Inertial motion capture in conjunction with an artificial neural network can differentiate the gait patterns of hemiparetic stroke patients compared with able-bodied counterparts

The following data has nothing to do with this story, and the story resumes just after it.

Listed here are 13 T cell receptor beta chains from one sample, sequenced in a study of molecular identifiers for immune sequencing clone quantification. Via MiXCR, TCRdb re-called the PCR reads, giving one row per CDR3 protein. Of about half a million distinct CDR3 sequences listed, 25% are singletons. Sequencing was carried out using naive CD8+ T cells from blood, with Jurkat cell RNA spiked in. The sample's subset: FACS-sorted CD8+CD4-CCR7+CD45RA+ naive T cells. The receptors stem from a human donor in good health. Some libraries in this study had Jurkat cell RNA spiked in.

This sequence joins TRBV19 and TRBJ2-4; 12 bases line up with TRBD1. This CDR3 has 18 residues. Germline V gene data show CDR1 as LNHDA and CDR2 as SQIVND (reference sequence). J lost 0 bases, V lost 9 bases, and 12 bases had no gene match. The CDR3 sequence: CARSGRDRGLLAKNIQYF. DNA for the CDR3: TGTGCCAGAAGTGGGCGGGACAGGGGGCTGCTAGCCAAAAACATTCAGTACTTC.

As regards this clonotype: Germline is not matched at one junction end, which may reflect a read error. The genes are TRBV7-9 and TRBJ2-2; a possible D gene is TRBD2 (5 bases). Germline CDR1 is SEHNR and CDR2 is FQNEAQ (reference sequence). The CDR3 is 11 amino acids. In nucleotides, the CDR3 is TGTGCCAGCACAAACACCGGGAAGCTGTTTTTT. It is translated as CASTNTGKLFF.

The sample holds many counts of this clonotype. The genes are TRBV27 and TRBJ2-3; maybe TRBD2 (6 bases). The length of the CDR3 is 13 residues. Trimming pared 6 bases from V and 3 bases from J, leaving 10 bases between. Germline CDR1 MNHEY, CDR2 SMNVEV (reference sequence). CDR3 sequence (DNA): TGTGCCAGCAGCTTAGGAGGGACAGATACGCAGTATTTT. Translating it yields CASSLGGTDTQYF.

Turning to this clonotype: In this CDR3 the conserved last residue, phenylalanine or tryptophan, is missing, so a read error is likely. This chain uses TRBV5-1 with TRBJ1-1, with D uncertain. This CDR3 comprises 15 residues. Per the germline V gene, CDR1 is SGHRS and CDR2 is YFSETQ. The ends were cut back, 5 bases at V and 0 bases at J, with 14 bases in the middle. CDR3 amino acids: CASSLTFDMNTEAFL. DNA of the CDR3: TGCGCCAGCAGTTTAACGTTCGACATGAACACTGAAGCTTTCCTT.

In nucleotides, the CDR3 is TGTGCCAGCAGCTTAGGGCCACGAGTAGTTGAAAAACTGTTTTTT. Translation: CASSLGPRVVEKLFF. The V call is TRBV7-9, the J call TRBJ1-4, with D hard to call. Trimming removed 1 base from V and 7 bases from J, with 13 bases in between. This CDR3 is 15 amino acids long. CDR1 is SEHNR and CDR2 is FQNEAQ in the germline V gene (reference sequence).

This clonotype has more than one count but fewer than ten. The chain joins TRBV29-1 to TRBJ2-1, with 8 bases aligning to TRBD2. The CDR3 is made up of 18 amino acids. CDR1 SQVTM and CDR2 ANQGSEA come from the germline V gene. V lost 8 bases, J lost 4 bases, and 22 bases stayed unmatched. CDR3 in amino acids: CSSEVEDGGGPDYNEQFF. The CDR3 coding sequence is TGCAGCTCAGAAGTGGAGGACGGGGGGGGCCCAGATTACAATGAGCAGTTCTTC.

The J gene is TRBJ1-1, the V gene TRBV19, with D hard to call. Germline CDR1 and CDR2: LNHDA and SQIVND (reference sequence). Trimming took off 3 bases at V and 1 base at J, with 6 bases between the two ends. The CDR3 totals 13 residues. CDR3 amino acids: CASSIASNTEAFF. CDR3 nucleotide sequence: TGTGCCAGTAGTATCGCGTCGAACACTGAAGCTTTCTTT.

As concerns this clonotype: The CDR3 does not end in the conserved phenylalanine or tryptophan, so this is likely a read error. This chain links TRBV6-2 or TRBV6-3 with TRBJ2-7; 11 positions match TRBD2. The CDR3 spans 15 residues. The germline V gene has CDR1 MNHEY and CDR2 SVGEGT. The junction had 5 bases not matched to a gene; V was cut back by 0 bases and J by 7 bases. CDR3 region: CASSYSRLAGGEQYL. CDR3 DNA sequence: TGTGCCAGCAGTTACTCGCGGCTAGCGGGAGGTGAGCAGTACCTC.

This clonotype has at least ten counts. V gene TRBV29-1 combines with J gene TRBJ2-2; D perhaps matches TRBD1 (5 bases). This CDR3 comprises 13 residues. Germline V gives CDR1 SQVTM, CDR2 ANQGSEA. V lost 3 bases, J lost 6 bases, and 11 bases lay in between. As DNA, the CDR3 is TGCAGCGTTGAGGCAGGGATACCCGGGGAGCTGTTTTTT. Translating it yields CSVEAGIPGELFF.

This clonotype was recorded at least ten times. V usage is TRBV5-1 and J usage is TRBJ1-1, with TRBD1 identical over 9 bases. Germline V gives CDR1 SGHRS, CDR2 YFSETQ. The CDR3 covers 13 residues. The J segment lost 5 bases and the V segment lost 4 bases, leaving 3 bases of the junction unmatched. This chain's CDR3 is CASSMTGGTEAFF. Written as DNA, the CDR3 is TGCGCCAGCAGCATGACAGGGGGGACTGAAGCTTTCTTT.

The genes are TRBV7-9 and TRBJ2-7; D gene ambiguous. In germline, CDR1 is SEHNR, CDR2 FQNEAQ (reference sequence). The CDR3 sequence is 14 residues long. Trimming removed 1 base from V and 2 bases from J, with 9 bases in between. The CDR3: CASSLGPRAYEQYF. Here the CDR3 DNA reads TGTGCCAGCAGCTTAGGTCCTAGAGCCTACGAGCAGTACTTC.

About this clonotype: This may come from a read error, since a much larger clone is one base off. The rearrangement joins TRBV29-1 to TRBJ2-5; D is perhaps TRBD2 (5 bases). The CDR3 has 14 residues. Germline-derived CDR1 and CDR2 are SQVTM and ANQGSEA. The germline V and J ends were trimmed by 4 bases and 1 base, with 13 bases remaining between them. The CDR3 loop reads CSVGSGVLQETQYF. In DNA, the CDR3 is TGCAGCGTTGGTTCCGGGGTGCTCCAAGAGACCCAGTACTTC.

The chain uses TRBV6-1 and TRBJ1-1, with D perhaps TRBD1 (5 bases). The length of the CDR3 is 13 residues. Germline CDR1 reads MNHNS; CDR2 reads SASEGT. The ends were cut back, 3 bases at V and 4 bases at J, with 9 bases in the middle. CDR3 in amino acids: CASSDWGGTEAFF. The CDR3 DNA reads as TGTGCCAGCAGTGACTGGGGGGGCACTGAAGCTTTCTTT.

Clinical gait analysis has proven to reduce uncertainties in selecting the appropriate quantity and type of treatment for patients with neuromuscular disorders. However, gait analysis as a clinical tool is under-utilised due to the limitations and cost of acquiring and managing data. To overcome these obstacles, inertial motion capture (IMC) recently emerged to counter the limitations attributed to other methods. This paper investigates the use of IMC for training and testing a backpropagation artificial neural network (ANN) for the purpose of distinguishing between hemiparetic stroke and able-bodied ambulation. Routine gait analysis was performed on 30 able-bodied control subjects and 28 hemiparetic stroke patients using an IMC system. An ANN was optimised to classify the two groups, achieving a repeatable network accuracy of 99.4%. It is concluded that an IMC system and appropriate computer methods may be useful for the planning and monitoring of gait rehabilitation therapy of stroke victims. © 2012 Taylor & Francis.